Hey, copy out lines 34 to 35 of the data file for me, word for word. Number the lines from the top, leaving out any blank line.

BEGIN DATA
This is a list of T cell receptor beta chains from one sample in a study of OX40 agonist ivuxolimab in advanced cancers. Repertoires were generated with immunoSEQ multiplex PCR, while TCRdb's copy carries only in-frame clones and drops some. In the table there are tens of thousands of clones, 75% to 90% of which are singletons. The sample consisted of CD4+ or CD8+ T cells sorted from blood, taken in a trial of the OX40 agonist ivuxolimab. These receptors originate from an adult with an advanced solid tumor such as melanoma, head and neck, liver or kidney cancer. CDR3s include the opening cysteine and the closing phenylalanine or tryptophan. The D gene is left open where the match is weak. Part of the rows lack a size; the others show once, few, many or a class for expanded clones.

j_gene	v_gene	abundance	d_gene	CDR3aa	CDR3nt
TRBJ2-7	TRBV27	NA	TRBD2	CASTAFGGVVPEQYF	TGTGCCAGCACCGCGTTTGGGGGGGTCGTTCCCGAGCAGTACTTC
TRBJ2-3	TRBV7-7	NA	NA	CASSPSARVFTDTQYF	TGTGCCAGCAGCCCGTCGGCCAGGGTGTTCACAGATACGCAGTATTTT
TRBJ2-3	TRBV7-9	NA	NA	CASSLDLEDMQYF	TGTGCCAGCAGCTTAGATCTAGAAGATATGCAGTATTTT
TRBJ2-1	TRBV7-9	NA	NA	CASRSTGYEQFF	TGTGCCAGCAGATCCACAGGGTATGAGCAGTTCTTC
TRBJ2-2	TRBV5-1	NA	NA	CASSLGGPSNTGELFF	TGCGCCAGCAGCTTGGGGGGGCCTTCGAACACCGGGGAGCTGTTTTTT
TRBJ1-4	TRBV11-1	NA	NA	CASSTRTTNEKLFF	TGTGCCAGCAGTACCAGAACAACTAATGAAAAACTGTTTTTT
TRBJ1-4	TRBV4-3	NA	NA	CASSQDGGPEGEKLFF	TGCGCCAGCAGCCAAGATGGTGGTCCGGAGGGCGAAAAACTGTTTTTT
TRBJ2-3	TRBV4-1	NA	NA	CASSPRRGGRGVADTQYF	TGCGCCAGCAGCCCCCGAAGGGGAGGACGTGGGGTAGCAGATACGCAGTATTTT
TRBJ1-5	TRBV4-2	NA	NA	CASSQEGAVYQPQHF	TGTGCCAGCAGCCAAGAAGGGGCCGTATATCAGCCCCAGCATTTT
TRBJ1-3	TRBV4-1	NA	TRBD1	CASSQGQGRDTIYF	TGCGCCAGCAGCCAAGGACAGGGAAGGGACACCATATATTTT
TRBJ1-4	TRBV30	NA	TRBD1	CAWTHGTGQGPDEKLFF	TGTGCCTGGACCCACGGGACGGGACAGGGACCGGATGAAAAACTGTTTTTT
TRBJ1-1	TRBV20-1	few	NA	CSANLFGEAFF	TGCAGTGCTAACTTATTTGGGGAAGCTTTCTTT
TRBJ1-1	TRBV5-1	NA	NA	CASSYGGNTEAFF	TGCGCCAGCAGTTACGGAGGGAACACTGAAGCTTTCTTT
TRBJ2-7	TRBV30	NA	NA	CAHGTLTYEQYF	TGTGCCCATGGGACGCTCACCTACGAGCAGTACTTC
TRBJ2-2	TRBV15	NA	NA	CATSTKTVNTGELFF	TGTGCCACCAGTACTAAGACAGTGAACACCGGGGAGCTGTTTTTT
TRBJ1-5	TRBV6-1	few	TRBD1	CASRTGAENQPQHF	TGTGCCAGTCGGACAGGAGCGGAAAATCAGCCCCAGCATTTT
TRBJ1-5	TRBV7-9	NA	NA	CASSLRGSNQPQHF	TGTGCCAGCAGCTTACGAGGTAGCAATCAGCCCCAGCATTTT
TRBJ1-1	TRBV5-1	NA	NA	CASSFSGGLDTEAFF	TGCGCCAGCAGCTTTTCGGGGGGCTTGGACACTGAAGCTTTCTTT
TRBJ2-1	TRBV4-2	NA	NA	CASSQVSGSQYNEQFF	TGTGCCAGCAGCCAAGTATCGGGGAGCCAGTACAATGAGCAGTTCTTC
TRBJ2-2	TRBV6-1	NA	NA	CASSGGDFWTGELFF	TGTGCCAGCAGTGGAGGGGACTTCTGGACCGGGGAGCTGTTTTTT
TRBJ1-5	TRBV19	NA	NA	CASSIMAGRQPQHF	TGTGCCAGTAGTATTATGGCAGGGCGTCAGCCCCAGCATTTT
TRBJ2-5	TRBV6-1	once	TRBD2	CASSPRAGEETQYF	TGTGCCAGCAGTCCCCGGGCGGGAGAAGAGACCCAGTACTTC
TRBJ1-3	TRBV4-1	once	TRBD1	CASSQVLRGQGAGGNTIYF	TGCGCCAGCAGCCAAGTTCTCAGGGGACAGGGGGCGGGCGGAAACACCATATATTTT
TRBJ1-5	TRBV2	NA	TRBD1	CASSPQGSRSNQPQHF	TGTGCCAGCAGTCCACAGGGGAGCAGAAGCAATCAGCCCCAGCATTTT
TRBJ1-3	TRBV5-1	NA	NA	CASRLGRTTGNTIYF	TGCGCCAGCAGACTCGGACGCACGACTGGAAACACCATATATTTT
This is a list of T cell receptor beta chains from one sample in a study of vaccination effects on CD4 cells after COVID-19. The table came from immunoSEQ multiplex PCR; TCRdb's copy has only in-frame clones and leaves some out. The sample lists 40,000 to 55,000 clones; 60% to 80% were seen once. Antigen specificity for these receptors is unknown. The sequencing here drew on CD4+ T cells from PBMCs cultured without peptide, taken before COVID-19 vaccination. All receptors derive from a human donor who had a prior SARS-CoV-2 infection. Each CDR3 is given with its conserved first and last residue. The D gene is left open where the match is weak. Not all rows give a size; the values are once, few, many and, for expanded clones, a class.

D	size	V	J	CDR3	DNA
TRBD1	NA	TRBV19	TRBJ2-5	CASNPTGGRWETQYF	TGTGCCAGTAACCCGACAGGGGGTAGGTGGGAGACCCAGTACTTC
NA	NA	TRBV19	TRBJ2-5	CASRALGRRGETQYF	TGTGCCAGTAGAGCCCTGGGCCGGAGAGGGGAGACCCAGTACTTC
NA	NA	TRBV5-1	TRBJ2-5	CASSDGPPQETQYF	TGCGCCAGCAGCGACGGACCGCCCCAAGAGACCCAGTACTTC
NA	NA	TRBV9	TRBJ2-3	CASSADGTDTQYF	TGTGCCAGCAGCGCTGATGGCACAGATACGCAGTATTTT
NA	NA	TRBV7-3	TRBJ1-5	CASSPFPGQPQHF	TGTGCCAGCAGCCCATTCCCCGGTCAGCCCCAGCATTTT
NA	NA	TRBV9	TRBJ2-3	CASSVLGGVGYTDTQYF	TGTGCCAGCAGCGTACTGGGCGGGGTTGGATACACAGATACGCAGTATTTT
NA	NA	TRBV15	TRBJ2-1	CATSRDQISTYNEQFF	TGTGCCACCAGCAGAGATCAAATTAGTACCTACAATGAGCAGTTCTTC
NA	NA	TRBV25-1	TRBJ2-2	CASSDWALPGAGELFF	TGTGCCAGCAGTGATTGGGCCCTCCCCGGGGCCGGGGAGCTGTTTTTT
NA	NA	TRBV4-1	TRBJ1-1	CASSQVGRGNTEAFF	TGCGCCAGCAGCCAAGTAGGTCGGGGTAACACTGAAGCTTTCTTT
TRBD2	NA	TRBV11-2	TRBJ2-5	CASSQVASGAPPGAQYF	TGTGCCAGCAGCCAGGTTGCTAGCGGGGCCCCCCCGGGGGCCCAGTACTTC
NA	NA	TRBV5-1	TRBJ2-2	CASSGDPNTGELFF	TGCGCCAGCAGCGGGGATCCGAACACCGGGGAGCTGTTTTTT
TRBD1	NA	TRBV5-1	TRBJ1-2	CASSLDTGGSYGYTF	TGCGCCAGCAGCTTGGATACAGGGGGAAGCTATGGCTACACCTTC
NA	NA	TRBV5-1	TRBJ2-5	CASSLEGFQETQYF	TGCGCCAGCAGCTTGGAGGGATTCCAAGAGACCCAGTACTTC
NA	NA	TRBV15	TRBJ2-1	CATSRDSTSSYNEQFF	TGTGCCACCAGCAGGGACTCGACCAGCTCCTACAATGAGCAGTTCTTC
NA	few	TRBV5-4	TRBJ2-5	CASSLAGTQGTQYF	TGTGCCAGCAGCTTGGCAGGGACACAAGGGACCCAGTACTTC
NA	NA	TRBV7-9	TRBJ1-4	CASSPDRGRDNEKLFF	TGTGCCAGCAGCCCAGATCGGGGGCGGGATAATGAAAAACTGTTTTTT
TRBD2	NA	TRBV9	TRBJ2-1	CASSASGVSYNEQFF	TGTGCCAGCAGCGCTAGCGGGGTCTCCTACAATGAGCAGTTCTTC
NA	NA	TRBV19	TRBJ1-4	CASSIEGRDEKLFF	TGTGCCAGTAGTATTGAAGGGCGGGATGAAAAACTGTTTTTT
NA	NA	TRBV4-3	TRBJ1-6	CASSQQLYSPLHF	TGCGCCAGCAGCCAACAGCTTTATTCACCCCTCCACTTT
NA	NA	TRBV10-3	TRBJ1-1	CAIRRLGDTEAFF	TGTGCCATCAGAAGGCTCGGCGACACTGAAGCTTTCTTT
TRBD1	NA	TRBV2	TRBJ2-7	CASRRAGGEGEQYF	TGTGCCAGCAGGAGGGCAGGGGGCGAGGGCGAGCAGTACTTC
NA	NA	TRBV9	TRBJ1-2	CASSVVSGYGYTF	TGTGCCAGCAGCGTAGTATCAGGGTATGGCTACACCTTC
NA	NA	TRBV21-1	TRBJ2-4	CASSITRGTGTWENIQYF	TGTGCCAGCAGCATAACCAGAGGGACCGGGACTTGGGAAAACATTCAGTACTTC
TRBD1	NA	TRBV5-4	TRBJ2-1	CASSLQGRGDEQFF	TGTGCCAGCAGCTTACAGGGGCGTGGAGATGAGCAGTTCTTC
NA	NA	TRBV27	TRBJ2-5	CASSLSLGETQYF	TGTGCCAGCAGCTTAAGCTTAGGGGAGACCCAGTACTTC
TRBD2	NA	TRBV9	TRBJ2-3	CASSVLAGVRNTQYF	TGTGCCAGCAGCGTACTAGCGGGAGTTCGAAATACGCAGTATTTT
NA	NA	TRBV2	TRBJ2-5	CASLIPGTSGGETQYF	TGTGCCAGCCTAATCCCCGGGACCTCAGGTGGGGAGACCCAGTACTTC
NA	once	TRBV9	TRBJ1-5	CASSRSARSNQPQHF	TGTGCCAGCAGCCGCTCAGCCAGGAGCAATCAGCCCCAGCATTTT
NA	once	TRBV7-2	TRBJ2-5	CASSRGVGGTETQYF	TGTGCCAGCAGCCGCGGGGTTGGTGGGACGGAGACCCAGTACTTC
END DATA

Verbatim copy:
NA	NA	TRBV7-3	TRBJ1-5	CASSPFPGQPQHF	TGTGCCAGCAGCCCATTCCCCGGTCAGCCCCAGCATTTT
NA	NA	TRBV9	TRBJ2-3	CASSVLGGVGYTDTQYF	TGTGCCAGCAGCGTACTGGGCGGGGTTGGATACACAGATACGCAGTATTTT